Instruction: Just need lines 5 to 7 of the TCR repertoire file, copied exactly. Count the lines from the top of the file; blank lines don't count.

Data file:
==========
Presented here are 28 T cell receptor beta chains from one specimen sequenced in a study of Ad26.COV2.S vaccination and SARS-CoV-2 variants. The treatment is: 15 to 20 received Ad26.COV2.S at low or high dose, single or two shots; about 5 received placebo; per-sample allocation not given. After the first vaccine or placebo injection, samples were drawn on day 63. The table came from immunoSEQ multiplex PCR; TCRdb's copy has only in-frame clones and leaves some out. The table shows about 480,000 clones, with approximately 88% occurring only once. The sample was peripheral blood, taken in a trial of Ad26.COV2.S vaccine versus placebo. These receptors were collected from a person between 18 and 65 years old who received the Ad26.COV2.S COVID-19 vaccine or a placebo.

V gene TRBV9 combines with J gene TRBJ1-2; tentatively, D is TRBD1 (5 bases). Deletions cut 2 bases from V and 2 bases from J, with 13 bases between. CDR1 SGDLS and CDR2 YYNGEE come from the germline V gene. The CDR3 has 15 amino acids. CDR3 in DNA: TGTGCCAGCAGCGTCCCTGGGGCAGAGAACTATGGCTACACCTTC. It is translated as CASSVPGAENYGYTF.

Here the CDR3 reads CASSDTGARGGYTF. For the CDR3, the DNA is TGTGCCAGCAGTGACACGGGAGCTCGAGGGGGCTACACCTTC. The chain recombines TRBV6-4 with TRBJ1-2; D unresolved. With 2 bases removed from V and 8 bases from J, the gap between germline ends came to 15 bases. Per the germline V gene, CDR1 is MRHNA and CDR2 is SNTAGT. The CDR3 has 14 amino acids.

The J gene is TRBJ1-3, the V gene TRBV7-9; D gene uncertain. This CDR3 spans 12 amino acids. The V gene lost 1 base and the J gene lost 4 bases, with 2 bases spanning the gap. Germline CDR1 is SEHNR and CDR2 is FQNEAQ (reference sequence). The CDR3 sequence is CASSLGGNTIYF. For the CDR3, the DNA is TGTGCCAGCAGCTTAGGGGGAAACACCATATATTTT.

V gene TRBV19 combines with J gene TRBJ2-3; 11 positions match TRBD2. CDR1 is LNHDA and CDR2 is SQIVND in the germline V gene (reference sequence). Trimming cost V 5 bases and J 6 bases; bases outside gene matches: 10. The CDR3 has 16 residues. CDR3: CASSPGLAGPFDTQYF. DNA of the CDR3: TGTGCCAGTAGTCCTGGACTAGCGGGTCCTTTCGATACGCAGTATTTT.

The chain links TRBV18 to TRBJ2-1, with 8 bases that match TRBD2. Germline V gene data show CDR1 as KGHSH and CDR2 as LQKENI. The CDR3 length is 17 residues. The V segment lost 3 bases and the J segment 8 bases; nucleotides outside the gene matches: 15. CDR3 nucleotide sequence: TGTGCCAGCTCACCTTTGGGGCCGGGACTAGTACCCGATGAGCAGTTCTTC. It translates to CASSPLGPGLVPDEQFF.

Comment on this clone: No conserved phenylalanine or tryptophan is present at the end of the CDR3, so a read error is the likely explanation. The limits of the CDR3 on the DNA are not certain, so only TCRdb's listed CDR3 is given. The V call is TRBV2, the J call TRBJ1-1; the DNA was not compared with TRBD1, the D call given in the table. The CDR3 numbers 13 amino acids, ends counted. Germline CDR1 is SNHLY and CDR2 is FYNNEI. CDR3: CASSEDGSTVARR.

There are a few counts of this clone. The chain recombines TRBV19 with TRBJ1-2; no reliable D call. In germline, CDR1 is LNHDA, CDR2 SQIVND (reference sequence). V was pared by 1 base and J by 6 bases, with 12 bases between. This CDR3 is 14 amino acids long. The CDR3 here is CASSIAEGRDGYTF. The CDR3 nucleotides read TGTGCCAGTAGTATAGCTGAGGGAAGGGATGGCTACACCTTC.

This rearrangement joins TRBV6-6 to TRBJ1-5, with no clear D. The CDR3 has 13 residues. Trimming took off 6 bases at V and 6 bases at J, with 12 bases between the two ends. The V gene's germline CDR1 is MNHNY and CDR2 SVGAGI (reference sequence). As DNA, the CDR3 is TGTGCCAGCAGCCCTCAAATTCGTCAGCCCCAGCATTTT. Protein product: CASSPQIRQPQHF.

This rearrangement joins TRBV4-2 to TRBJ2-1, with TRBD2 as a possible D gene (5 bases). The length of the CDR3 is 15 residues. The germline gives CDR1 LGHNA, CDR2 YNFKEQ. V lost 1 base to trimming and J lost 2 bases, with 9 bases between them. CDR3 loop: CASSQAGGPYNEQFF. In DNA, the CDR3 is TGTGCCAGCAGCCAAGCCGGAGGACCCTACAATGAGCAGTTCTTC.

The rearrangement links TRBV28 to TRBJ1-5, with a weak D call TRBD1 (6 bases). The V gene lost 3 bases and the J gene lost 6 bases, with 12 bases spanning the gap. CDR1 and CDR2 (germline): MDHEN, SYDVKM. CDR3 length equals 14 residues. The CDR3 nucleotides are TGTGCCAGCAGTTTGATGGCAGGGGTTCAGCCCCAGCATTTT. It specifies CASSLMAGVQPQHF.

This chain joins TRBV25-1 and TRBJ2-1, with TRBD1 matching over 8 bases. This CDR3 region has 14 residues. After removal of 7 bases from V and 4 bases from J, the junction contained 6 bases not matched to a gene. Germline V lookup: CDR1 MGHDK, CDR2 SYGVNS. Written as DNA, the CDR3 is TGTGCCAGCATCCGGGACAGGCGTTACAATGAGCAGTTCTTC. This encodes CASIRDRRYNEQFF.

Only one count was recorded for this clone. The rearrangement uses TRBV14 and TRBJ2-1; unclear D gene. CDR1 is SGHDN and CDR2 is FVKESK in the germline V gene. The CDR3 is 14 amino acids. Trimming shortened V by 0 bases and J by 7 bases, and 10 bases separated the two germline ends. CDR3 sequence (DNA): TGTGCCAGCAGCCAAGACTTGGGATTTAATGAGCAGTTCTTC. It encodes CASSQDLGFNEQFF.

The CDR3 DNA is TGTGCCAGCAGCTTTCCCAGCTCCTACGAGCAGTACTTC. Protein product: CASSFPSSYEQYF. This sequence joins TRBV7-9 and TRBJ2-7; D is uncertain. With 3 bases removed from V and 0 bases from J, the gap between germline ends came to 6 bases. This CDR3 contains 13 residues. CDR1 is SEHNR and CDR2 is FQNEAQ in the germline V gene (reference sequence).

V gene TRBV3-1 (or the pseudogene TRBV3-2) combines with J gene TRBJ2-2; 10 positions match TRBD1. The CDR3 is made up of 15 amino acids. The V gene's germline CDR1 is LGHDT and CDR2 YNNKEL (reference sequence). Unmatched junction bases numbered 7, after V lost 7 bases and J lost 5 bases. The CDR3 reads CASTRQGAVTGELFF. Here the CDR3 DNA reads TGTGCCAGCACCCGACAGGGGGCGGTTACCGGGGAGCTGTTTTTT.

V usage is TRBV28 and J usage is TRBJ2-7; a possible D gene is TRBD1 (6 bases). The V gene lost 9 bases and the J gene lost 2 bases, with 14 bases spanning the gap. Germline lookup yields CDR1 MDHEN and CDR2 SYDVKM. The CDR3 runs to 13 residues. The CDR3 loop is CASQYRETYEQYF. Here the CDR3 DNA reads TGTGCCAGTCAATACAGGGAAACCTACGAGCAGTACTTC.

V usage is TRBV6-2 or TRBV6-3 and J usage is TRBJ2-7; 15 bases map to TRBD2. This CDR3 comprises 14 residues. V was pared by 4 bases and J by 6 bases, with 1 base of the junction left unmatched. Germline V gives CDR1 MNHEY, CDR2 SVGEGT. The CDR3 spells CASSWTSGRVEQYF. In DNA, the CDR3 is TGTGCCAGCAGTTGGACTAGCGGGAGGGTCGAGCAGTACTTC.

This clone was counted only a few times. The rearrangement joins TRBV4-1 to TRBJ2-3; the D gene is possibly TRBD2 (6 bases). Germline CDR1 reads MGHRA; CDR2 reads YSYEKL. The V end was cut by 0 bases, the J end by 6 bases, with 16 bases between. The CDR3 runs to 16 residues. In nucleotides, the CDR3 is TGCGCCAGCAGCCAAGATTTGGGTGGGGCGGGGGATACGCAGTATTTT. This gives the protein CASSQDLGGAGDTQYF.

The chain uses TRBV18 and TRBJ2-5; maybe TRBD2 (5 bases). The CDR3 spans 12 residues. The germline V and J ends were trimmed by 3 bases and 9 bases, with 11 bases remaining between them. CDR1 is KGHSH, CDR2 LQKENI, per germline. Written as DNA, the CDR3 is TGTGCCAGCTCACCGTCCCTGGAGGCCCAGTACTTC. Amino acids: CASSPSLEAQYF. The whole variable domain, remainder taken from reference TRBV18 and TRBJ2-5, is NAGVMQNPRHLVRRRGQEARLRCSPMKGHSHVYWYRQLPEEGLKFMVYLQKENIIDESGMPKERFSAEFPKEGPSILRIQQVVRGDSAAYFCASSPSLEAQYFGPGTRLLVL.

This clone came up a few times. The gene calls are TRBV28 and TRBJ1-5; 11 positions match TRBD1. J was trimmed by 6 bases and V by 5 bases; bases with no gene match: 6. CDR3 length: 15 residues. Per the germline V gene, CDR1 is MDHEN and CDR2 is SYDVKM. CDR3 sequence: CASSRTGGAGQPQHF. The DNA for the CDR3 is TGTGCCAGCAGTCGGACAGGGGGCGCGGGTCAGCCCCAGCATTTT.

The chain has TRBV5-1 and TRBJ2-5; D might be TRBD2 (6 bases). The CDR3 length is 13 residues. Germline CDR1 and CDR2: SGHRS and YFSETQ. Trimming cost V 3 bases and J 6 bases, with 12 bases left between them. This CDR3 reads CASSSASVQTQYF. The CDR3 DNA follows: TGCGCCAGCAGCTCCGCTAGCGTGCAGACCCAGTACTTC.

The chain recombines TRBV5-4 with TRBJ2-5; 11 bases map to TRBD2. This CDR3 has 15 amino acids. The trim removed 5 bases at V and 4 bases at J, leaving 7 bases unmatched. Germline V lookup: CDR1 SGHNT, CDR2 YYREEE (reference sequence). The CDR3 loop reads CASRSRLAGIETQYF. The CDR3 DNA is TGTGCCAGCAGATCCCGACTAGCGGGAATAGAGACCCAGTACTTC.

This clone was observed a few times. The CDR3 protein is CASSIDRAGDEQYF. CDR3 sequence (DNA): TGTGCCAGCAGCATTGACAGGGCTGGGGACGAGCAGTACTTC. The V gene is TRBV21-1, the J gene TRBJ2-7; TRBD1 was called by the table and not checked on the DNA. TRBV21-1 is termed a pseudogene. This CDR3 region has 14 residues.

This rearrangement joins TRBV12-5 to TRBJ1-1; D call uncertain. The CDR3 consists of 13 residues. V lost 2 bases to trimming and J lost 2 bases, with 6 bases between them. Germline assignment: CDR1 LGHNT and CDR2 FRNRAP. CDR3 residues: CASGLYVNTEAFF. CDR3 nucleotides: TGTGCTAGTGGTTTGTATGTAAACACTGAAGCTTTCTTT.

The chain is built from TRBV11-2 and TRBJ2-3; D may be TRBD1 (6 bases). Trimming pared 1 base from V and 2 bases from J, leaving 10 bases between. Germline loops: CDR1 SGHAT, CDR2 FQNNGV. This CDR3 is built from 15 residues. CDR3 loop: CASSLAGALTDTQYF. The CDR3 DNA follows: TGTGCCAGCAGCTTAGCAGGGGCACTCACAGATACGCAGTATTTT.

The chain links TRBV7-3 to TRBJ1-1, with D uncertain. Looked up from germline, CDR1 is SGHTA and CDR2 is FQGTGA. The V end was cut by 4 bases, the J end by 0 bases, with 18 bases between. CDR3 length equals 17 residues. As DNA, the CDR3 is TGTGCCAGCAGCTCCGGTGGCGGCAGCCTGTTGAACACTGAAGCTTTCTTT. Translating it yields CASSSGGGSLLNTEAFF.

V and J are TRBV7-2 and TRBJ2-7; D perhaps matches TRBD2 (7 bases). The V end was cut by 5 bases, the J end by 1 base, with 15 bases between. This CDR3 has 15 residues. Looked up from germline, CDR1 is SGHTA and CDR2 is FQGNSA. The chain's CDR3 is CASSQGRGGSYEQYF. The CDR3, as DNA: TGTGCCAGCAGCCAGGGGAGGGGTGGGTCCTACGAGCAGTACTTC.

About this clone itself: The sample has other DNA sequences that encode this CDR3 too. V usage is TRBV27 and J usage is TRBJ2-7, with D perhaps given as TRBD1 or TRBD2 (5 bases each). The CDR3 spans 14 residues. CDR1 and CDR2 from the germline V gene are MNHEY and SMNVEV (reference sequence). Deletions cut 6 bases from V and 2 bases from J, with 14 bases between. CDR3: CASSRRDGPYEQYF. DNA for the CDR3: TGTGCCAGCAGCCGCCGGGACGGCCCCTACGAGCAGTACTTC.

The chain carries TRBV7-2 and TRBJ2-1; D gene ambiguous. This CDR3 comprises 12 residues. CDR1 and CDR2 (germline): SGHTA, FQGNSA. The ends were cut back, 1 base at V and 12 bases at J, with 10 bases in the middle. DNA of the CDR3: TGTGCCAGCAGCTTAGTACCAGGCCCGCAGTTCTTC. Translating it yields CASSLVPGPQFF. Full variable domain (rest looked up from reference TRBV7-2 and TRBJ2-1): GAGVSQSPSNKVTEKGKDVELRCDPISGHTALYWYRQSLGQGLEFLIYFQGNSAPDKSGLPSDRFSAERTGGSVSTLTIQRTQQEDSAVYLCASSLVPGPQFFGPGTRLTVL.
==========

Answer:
V gene TRBV19 combines with J gene TRBJ2-3; 11 positions match TRBD2. CDR1 is LNHDA and CDR2 is SQIVND in the germline V gene (reference sequence). Trimming cost V 5 bases and J 6 bases; bases outside gene matches: 10. The CDR3 has 16 residues. CDR3: CASSPGLAGPFDTQYF. DNA of the CDR3: TGTGCCAGTAGTCCTGGACTAGCGGGTCCTTTCGATACGCAGTATTTT.

The chain links TRBV18 to TRBJ2-1, with 8 bases that match TRBD2. Germline V gene data show CDR1 as KGHSH and CDR2 as LQKENI. The CDR3 length is 17 residues. The V segment lost 3 bases and the J segment 8 bases; nucleotides outside the gene matches: 15. CDR3 nucleotide sequence: TGTGCCAGCTCACCTTTGGGGCCGGGACTAGTACCCGATGAGCAGTTCTTC. It translates to CASSPLGPGLVPDEQFF.

Comment on this clone: No conserved phenylalanine or tryptophan is present at the end of the CDR3, so a read error is the likely explanation. The limits of the CDR3 on the DNA are not certain, so only TCRdb's listed CDR3 is given. The V call is TRBV2, the J call TRBJ1-1; the DNA was not compared with TRBD1, the D call given in the table. The CDR3 numbers 13 amino acids, ends counted. Germline CDR1 is SNHLY and CDR2 is FYNNEI. CDR3: CASSEDGSTVARR.